They can be sold directly from the 3-inch pots; or, if you desire larger plants, give them another shift into a 5- or 6-inch pot.

Cuttings taken in September and grown in 60-degree tem peratures without any bottom heat will produce plants for 4-inch pots the following spring.


The passion flower is a wonderful and “different” vine for terrace trellising. The flower range is from creamy white through lavender, blue, and pink to red. Propagate passiflora during the early spring by taking cuttings and inserting them in any rooting media. They grow well at 70 degrees and can be planted directly into 2- or 3-inch pots.

They will flower sparingly in these containers, but they can be sold before flowering because as soon as prospective buyers note the name passiflora, they are eager to purchase.

A Minnesota grower propagates passiflora by the hundreds and still falls short of supplying the demand. My own green house is so crowded with other things that I lack space for a col lection of these vines, much as I would like to have them. Unrooted cuttings sell for 35 cents to a dollar each, depending on the relative scarcity of the particular variety.

Highly unusual varieties can be produced by planting passiflora seed which is somewhat difficult to germinate but can be helped along by an overnight soaking in water. Plant in a light soil and keep in a 70-degree house. Germination takes from 2 to 6 weeks. If you want to grow them on yourself in or der to have material for cuttings, keep shifting until the vine is in a 5- or 6-inch pot.

In the summer they can be transplanted to the garden; and if your greenhouse can accommodate these big plants, you can dig them in the fall and replant into 8- or 10-inch pots. These older plants will provide you with hundreds of cuttings.

opening, the buds become swollen and resemble balloons, thus its common name. There are single and double flowers; plants to 2- and 3-foot heights, or dwarfs. These make especially good terrace material.

Start seeds in late February or early March in shady loam and grow in the cool greenhouse. Pot up in 3-inch pots about 6 weeks after seed planting.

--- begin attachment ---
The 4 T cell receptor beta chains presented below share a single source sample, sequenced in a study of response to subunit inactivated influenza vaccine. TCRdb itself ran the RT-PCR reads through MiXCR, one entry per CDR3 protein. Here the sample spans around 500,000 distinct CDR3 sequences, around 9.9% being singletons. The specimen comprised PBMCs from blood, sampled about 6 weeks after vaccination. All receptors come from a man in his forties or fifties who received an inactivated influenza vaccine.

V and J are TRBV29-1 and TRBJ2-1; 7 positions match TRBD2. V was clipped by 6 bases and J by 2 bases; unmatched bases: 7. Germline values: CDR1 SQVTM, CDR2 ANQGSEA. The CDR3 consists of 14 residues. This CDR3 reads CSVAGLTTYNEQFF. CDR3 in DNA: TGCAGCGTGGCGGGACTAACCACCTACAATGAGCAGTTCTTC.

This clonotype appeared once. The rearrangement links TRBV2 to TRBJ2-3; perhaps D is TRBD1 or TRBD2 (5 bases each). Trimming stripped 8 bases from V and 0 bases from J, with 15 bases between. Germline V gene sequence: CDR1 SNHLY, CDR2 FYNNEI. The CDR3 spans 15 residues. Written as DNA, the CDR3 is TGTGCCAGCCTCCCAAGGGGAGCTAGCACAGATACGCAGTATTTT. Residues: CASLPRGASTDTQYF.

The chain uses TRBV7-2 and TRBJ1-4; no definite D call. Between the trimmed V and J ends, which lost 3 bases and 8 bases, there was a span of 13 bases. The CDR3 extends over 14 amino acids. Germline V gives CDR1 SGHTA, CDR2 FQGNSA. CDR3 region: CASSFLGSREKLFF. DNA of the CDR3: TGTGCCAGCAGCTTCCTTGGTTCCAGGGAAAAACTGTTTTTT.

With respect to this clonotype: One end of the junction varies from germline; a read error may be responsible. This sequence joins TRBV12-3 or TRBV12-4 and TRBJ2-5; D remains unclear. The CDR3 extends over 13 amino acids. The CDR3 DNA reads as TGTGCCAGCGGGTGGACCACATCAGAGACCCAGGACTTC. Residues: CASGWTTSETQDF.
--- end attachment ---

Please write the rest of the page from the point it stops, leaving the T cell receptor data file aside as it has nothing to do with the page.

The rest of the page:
Candytuft (Iberis)

Flower spikes much like hyacinths, in shades of white, pink and orchid, make these low-growing plants favorites for terrace plantings especially as a planting to top a rock wall.

Plant seeds in mid-January and grow them in the cool green house. These will produce flowering plants for sale in May. Sow thinly in flats of soil, transplant to 3-inch pots about March first.

Carpet Phlox (Phlox subulata)

It is not uncommon to see large areas of terrace given over to this richly colored, spring-flowering perennial. Although you can start carpet phlox also widely known as mountain pink from seed, the plants from which you can make divisions are so reasonably priced that it is not practicable for small greenhouse growers to devote space to seed starting. Plant the divisions in small flats of ordinary soil, give them good light and plenty of water. Grow in the cool greenhouse.


With their drooping, richly colored, bell-shaped flowers, fuchsias make beautiful potted plants for the terrace, for growing in the outdoor planter, or the cool, well-lighted window garden.

Sweet peas should be transplanted to the garden just as soon as danger of frost is passed. They grow best in cooler weather, which is a special sales approach to use on the gardener who just can’t wait as late as May to get his spade in the ground.